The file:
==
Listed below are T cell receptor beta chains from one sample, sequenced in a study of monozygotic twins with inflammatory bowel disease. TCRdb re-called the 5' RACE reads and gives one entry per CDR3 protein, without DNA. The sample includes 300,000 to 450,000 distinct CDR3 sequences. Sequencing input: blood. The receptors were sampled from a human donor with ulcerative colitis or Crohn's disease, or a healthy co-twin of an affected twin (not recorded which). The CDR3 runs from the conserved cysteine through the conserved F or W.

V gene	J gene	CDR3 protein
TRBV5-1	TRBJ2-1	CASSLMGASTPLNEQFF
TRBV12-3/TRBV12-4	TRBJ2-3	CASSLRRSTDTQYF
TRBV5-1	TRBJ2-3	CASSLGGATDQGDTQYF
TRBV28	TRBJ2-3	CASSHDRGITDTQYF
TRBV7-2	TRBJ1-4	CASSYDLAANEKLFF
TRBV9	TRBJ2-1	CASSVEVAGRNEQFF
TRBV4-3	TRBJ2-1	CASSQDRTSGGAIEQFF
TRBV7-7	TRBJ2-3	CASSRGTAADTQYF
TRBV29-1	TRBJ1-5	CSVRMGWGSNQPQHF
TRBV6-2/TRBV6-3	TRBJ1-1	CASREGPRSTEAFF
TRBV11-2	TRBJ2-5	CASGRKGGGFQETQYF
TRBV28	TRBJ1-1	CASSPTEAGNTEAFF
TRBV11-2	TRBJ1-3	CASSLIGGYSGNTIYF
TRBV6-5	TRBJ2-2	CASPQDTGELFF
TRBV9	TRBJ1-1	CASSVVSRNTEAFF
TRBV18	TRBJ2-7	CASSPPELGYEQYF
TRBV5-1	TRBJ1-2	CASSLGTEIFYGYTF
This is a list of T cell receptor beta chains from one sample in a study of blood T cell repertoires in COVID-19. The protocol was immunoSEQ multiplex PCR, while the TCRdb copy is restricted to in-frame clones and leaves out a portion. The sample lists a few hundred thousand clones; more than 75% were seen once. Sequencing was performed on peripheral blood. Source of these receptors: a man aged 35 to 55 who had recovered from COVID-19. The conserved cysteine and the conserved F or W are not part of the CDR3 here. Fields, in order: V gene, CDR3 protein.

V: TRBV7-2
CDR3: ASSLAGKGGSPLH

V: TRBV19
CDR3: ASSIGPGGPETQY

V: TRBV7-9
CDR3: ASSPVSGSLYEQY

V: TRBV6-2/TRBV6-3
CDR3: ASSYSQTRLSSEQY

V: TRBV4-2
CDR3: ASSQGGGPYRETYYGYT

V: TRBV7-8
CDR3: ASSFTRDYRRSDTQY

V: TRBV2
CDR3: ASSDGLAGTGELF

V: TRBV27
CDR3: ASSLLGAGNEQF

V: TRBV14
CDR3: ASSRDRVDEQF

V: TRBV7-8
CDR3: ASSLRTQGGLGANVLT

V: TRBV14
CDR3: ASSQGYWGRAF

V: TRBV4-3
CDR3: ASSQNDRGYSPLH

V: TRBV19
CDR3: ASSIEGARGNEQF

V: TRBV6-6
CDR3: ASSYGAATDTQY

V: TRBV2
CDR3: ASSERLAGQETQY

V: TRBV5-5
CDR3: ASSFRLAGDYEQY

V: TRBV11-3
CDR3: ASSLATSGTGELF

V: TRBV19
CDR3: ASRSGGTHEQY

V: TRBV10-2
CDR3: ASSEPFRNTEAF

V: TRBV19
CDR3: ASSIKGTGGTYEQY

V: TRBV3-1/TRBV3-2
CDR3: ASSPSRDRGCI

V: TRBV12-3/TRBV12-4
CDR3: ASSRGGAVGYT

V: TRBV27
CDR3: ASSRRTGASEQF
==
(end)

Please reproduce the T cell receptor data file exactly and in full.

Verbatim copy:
Listed below are T cell receptor beta chains from one sample, sequenced in a study of monozygotic twins with inflammatory bowel disease. TCRdb re-called the 5' RACE reads and gives one entry per CDR3 protein, without DNA. The sample includes 300,000 to 450,000 distinct CDR3 sequences. Sequencing input: blood. The receptors were sampled from a human donor with ulcerative colitis or Crohn's disease, or a healthy co-twin of an affected twin (not recorded which). The CDR3 runs from the conserved cysteine through the conserved F or W.

V gene	J gene	CDR3 protein
TRBV5-1	TRBJ2-1	CASSLMGASTPLNEQFF
TRBV12-3/TRBV12-4	TRBJ2-3	CASSLRRSTDTQYF
TRBV5-1	TRBJ2-3	CASSLGGATDQGDTQYF
TRBV28	TRBJ2-3	CASSHDRGITDTQYF
TRBV7-2	TRBJ1-4	CASSYDLAANEKLFF
TRBV9	TRBJ2-1	CASSVEVAGRNEQFF
TRBV4-3	TRBJ2-1	CASSQDRTSGGAIEQFF
TRBV7-7	TRBJ2-3	CASSRGTAADTQYF
TRBV29-1	TRBJ1-5	CSVRMGWGSNQPQHF
TRBV6-2/TRBV6-3	TRBJ1-1	CASREGPRSTEAFF
TRBV11-2	TRBJ2-5	CASGRKGGGFQETQYF
TRBV28	TRBJ1-1	CASSPTEAGNTEAFF
TRBV11-2	TRBJ1-3	CASSLIGGYSGNTIYF
TRBV6-5	TRBJ2-2	CASPQDTGELFF
TRBV9	TRBJ1-1	CASSVVSRNTEAFF
TRBV18	TRBJ2-7	CASSPPELGYEQYF
TRBV5-1	TRBJ1-2	CASSLGTEIFYGYTF
This is a list of T cell receptor beta chains from one sample in a study of blood T cell repertoires in COVID-19. The protocol was immunoSEQ multiplex PCR, while the TCRdb copy is restricted to in-frame clones and leaves out a portion. The sample lists a few hundred thousand clones; more than 75% were seen once. Sequencing was performed on peripheral blood. Source of these receptors: a man aged 35 to 55 who had recovered from COVID-19. The conserved cysteine and the conserved F or W are not part of the CDR3 here. Fields, in order: V gene, CDR3 protein.

V: TRBV7-2
CDR3: ASSLAGKGGSPLH

V: TRBV19
CDR3: ASSIGPGGPETQY

V: TRBV7-9
CDR3: ASSPVSGSLYEQY

V: TRBV6-2/TRBV6-3
CDR3: ASSYSQTRLSSEQY

V: TRBV4-2
CDR3: ASSQGGGPYRETYYGYT

V: TRBV7-8
CDR3: ASSFTRDYRRSDTQY

V: TRBV2
CDR3: ASSDGLAGTGELF

V: TRBV27
CDR3: ASSLLGAGNEQF

V: TRBV14
CDR3: ASSRDRVDEQF

V: TRBV7-8
CDR3: ASSLRTQGGLGANVLT

V: TRBV14
CDR3: ASSQGYWGRAF

V: TRBV4-3
CDR3: ASSQNDRGYSPLH

V: TRBV19
CDR3: ASSIEGARGNEQF

V: TRBV6-6
CDR3: ASSYGAATDTQY

V: TRBV2
CDR3: ASSERLAGQETQY

V: TRBV5-5
CDR3: ASSFRLAGDYEQY

V: TRBV11-3
CDR3: ASSLATSGTGELF

V: TRBV19
CDR3: ASRSGGTHEQY

V: TRBV10-2
CDR3: ASSEPFRNTEAF

V: TRBV19
CDR3: ASSIKGTGGTYEQY

V: TRBV3-1/TRBV3-2
CDR3: ASSPSRDRGCI

V: TRBV12-3/TRBV12-4
CDR3: ASSRGGAVGYT

V: TRBV27
CDR3: ASSRRTGASEQF